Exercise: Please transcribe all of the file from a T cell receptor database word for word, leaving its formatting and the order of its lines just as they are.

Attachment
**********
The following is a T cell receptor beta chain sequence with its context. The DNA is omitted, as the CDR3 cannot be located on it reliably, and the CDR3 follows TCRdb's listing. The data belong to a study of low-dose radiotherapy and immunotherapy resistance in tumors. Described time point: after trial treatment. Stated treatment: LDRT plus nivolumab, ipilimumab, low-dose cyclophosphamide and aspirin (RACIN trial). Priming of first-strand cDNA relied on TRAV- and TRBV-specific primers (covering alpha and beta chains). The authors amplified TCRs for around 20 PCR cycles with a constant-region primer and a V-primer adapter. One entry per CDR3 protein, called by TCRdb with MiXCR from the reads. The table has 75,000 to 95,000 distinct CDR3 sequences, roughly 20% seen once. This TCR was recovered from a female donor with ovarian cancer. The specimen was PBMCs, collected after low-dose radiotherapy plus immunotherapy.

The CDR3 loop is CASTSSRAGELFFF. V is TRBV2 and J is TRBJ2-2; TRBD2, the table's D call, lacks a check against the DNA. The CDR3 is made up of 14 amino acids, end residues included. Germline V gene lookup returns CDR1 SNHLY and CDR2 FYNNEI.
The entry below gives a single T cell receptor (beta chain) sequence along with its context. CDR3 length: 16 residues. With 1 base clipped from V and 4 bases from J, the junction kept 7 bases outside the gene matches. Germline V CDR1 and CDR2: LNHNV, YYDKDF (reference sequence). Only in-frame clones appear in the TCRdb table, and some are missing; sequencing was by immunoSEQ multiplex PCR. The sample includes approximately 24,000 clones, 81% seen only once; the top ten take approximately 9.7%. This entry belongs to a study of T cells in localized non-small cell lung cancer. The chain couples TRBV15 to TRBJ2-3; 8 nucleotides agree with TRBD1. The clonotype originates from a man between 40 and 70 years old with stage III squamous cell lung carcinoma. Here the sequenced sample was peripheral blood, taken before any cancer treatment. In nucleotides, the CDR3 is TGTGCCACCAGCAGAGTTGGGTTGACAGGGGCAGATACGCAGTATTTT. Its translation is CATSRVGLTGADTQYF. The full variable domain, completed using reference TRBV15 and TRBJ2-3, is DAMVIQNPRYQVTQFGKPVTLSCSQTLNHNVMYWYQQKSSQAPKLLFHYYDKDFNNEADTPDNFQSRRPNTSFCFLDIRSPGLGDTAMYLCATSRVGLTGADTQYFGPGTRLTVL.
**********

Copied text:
The following is a T cell receptor beta chain sequence with its context. The DNA is omitted, as the CDR3 cannot be located on it reliably, and the CDR3 follows TCRdb's listing. The data belong to a study of low-dose radiotherapy and immunotherapy resistance in tumors. Described time point: after trial treatment. Stated treatment: LDRT plus nivolumab, ipilimumab, low-dose cyclophosphamide and aspirin (RACIN trial). Priming of first-strand cDNA relied on TRAV- and TRBV-specific primers (covering alpha and beta chains). The authors amplified TCRs for around 20 PCR cycles with a constant-region primer and a V-primer adapter. One entry per CDR3 protein, called by TCRdb with MiXCR from the reads. The table has 75,000 to 95,000 distinct CDR3 sequences, roughly 20% seen once. This TCR was recovered from a female donor with ovarian cancer. The specimen was PBMCs, collected after low-dose radiotherapy plus immunotherapy.

The CDR3 loop is CASTSSRAGELFFF. V is TRBV2 and J is TRBJ2-2; TRBD2, the table's D call, lacks a check against the DNA. The CDR3 is made up of 14 amino acids, end residues included. Germline V gene lookup returns CDR1 SNHLY and CDR2 FYNNEI.
The entry below gives a single T cell receptor (beta chain) sequence along with its context. CDR3 length: 16 residues. With 1 base clipped from V and 4 bases from J, the junction kept 7 bases outside the gene matches. Germline V CDR1 and CDR2: LNHNV, YYDKDF (reference sequence). Only in-frame clones appear in the TCRdb table, and some are missing; sequencing was by immunoSEQ multiplex PCR. The sample includes approximately 24,000 clones, 81% seen only once; the top ten take approximately 9.7%. This entry belongs to a study of T cells in localized non-small cell lung cancer. The chain couples TRBV15 to TRBJ2-3; 8 nucleotides agree with TRBD1. The clonotype originates from a man between 40 and 70 years old with stage III squamous cell lung carcinoma. Here the sequenced sample was peripheral blood, taken before any cancer treatment. In nucleotides, the CDR3 is TGTGCCACCAGCAGAGTTGGGTTGACAGGGGCAGATACGCAGTATTTT. Its translation is CATSRVGLTGADTQYF. The full variable domain, completed using reference TRBV15 and TRBJ2-3, is DAMVIQNPRYQVTQFGKPVTLSCSQTLNHNVMYWYQQKSSQAPKLLFHYYDKDFNNEADTPDNFQSRRPNTSFCFLDIRSPGLGDTAMYLCATSRVGLTGADTQYFGPGTRLTVL.